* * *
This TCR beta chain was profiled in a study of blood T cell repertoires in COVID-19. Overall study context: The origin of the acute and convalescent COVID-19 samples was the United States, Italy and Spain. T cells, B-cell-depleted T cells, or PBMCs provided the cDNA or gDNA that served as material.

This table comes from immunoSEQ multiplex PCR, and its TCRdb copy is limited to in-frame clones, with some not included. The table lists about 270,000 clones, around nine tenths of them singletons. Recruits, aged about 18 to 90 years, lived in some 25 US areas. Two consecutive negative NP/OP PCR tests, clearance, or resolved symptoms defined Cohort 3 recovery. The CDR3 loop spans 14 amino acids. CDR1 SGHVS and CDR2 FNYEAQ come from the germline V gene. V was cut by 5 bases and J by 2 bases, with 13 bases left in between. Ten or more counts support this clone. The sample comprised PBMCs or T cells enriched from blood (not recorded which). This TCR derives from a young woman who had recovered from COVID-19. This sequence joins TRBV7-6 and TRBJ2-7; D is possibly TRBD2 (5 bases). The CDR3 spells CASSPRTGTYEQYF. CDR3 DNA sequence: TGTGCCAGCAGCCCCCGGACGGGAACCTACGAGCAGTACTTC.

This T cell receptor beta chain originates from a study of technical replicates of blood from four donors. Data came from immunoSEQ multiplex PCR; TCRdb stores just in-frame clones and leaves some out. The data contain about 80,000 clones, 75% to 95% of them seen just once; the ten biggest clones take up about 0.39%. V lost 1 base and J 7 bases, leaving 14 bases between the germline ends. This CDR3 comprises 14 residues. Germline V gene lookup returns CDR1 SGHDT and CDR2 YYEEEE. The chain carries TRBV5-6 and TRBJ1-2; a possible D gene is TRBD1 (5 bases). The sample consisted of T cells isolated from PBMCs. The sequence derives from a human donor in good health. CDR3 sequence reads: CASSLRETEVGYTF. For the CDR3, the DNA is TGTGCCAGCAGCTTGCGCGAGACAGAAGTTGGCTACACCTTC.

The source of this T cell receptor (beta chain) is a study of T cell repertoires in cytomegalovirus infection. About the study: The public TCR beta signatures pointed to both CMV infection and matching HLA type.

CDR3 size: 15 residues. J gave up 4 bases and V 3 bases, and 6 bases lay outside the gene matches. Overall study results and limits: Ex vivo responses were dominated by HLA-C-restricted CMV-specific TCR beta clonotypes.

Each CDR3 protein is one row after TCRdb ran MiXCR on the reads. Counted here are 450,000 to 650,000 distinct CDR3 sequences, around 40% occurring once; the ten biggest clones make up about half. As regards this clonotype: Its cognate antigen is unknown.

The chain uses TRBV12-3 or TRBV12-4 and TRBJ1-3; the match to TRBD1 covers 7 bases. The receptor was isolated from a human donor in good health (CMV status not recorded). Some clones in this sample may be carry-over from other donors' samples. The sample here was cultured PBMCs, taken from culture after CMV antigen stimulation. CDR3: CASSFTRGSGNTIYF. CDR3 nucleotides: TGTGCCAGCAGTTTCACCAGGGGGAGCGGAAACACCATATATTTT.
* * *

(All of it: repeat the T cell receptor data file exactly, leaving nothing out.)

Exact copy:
This TCR beta chain was profiled in a study of blood T cell repertoires in COVID-19. Overall study context: The origin of the acute and convalescent COVID-19 samples was the United States, Italy and Spain. T cells, B-cell-depleted T cells, or PBMCs provided the cDNA or gDNA that served as material.

This table comes from immunoSEQ multiplex PCR, and its TCRdb copy is limited to in-frame clones, with some not included. The table lists about 270,000 clones, around nine tenths of them singletons. Recruits, aged about 18 to 90 years, lived in some 25 US areas. Two consecutive negative NP/OP PCR tests, clearance, or resolved symptoms defined Cohort 3 recovery. The CDR3 loop spans 14 amino acids. CDR1 SGHVS and CDR2 FNYEAQ come from the germline V gene. V was cut by 5 bases and J by 2 bases, with 13 bases left in between. Ten or more counts support this clone. The sample comprised PBMCs or T cells enriched from blood (not recorded which). This TCR derives from a young woman who had recovered from COVID-19. This sequence joins TRBV7-6 and TRBJ2-7; D is possibly TRBD2 (5 bases). The CDR3 spells CASSPRTGTYEQYF. CDR3 DNA sequence: TGTGCCAGCAGCCCCCGGACGGGAACCTACGAGCAGTACTTC.

This T cell receptor beta chain originates from a study of technical replicates of blood from four donors. Data came from immunoSEQ multiplex PCR; TCRdb stores just in-frame clones and leaves some out. The data contain about 80,000 clones, 75% to 95% of them seen just once; the ten biggest clones take up about 0.39%. V lost 1 base and J 7 bases, leaving 14 bases between the germline ends. This CDR3 comprises 14 residues. Germline V gene lookup returns CDR1 SGHDT and CDR2 YYEEEE. The chain carries TRBV5-6 and TRBJ1-2; a possible D gene is TRBD1 (5 bases). The sample consisted of T cells isolated from PBMCs. The sequence derives from a human donor in good health. CDR3 sequence reads: CASSLRETEVGYTF. For the CDR3, the DNA is TGTGCCAGCAGCTTGCGCGAGACAGAAGTTGGCTACACCTTC.

The source of this T cell receptor (beta chain) is a study of T cell repertoires in cytomegalovirus infection. About the study: The public TCR beta signatures pointed to both CMV infection and matching HLA type.

CDR3 size: 15 residues. J gave up 4 bases and V 3 bases, and 6 bases lay outside the gene matches. Overall study results and limits: Ex vivo responses were dominated by HLA-C-restricted CMV-specific TCR beta clonotypes.

Each CDR3 protein is one row after TCRdb ran MiXCR on the reads. Counted here are 450,000 to 650,000 distinct CDR3 sequences, around 40% occurring once; the ten biggest clones make up about half. As regards this clonotype: Its cognate antigen is unknown.

The chain uses TRBV12-3 or TRBV12-4 and TRBJ1-3; the match to TRBD1 covers 7 bases. The receptor was isolated from a human donor in good health (CMV status not recorded). Some clones in this sample may be carry-over from other donors' samples. The sample here was cultured PBMCs, taken from culture after CMV antigen stimulation. CDR3: CASSFTRGSGNTIYF. CDR3 nucleotides: TGTGCCAGCAGTTTCACCAGGGGGAGCGGAAACACCATATATTTT.